Ice cores and glacial records reveal that European glaciers retreated before the rise of industrialization in the 1870s, suggesting that soot deposition did not primarily drive the shift
— Glaciers can be blindingly bright because pure ice and snow are reflective. But add some black carbon—little particles of soot produced by fossil fuel burning—and suddenly glaciers absorb more sunlight, warm up, and can begin to retreat.
Previously, researchers have suggested that the glacial retreat observed in the Alps in the 1860s was linked to the contemporaneous uptick in black carbon during Europe’s industrialization. But now new ice core data and high-resolution glacial length histories suggest that black carbon levels didn’t primarily drive glacial extent in nineteenth century Europe.
Instead, scientists are now proposing that cooling due to airborne particles lofted by volcanic eruptions was likely responsible.
History in an Ice Core
Michael Sigl, an analytical chemist who conducted this work while at the Paul Scherrer Institut in Villigen, Switzerland, wanted to test the long-standing theory that black carbon was responsible for the significant glacial retreat observed in the Alps in the nineteenth century. For this investigation, Sigl and his colleagues needed both accurate records of black carbon levels stretching back well over a century and a handle on the historical extent of glaciers in Europe.
To get at the first data set, the researchers turned to one of the world’s best methods for preserving historical conditions: ice cores. The research team collected ice cores in the Alps near the border between Switzerland and Italy.
Back in the lab, the scientists applied a battery of tests like soot photometry, which involves shining a laser at aerosols made from the ice meltwater, to calculate black carbon concentrations at different points along the cores. The second data set—historical records of the extents of glaciers—came from detailed records of four glaciers in the Western Alps: Mer de Glace (France), Oberer Grindelwald (Switzerland), Unterer Grindelwald (Switzerland), and Bossons (France).
To determine whether the concentrations of black carbon in the ice cores were temporally linked with glacial retreat, the researchers had to age date the ice absolutely. “You need dating markers,” Sigl explained. Without them, the data are not tied to known events in time.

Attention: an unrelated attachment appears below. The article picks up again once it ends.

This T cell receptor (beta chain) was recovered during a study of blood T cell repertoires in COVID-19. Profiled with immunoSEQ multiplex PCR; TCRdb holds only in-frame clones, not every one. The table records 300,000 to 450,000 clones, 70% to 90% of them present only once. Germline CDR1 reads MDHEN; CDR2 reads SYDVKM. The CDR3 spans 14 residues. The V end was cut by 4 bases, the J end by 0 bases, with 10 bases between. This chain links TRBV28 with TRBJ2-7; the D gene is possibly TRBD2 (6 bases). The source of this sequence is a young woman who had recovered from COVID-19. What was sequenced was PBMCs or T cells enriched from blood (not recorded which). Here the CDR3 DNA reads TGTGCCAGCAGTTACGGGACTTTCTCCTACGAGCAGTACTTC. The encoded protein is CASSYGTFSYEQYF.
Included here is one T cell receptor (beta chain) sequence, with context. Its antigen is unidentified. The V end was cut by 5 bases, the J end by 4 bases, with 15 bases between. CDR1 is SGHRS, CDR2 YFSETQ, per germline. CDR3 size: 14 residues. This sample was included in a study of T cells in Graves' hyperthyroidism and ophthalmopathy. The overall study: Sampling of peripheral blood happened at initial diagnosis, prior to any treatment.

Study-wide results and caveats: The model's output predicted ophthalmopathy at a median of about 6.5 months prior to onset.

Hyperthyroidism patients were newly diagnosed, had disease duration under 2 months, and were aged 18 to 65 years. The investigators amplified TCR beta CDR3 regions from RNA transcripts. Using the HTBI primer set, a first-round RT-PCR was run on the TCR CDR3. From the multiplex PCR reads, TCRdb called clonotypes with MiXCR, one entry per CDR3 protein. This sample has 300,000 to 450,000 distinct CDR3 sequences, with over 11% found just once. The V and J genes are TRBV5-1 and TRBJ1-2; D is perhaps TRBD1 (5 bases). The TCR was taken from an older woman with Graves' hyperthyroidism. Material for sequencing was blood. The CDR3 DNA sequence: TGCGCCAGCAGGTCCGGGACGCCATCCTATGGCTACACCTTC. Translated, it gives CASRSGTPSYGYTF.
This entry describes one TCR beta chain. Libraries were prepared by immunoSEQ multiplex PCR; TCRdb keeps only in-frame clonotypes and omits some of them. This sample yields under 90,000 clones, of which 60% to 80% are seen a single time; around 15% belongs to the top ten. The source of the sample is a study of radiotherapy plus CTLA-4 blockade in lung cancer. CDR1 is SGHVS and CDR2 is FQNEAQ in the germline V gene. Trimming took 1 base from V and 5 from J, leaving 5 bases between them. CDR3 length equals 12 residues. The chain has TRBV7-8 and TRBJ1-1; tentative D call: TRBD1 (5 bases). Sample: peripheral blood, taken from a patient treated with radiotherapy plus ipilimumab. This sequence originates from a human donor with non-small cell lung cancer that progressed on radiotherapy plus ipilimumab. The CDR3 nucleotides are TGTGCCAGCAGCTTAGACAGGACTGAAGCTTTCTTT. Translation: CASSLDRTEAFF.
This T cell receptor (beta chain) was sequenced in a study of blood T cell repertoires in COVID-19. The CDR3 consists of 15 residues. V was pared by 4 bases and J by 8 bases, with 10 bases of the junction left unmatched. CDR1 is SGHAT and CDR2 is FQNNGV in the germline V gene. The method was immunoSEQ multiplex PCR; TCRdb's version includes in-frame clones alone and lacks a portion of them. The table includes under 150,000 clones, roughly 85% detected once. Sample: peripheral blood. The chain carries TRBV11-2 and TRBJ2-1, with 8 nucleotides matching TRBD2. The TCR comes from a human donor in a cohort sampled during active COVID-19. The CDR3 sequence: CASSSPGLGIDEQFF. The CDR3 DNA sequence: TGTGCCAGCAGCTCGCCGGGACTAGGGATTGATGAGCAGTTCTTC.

He and his collaborators measured trace elements and minerals in the ice deriving from well-studied and dated volcanic eruptions, nuclear weapons tests, and dust intrusions from the Sahara Desert. The researchers estimated that their ice cores, all together, traced more than 270 years of history, beginning with the year 1741.
A Puzzling Surprise
When Sigl and his colleagues compared the age-dated black carbon concentrations and the historical records of the glaciers’ retreats, they were surprised. By the time black carbon concentrations first rose above their historical, pre-industrialization background levels—around 1875—the glaciers the team examined had already experienced the majority of their nineteenth century length reduction, the team reported last month in The Cryosphere.
“You would expect that the increase in black carbon would start before or at the time of glacial retreat. That wasn’t the case.”
“You would expect that the increase in black carbon would start before or at the time of glacial retreat,” said Sigl. “That wasn’t the case.”
Furthermore, in the 1910s and 1920s, when black carbon concentrations were roughly 5 times higher than their pre-industrial values, Alpine glaciers were tending to advance, the team showed. Black carbon apparently wasn’t the primary driver of glacial extent, the scientists concluded. So what was?
Enter the Volcanoes
Sigl and his collaborators have proposed a non-anthropogenic explanation: volcanic eruptions. Eruptions can loft large quantities of sunlight-reflecting particles high into the atmosphere, which can result in pronounced weather changes, including cooling. For context, that’s what scientists believed happened in 1816, which they dub the “Year Without a Summer.”
Sigl and his colleagues noted that five large volcanic eruptions occurred in the tropics in 1809, 1815, 1823, 1831, and 1835; the exact volcanoes that generated these eruptions haven’t yet been pinpointed. Particles lofted from these eruptions cumulatively might have caused cooling that allowed the glaciers in the Western Alps to advance significantly until the 1850s. When those large cooling episodes ceased as volcanism became less prevalent, temperatures would have warmed, and the glaciers would have started to retreat, the team suggested.
If volcanoes are not providing any additional cooling, glaciers cannot maintain their large tongues.
In other words, if volcanoes are not providing any additional cooling, glaciers cannot maintain their large tongues, Sigl explained. “They retreat back to their original positions,” he said.
Sigl and his colleagues are quick to point out, however, that their conclusions about volcanic forcing apply only to one part of the Western Alps in the nineteenth century. The modern picture is quite different. “The currently observed mass loss [of glaciers] is global in scale and attributed to anthropogenic greenhouse gas emissions,” the researchers write in their paper.
These findings are important because they help researchers pinpoint the causes of large-scale climate changes, said Kaitlin Keegan, a glaciologist at Dartmouth College in Hanover, N.H., who was not involved in the research. She added that “our ability to accurately model future climate scenarios, including melting events, is only as good as our understanding of how these events have transpired in the past.”
by Katherine Kornie | Eos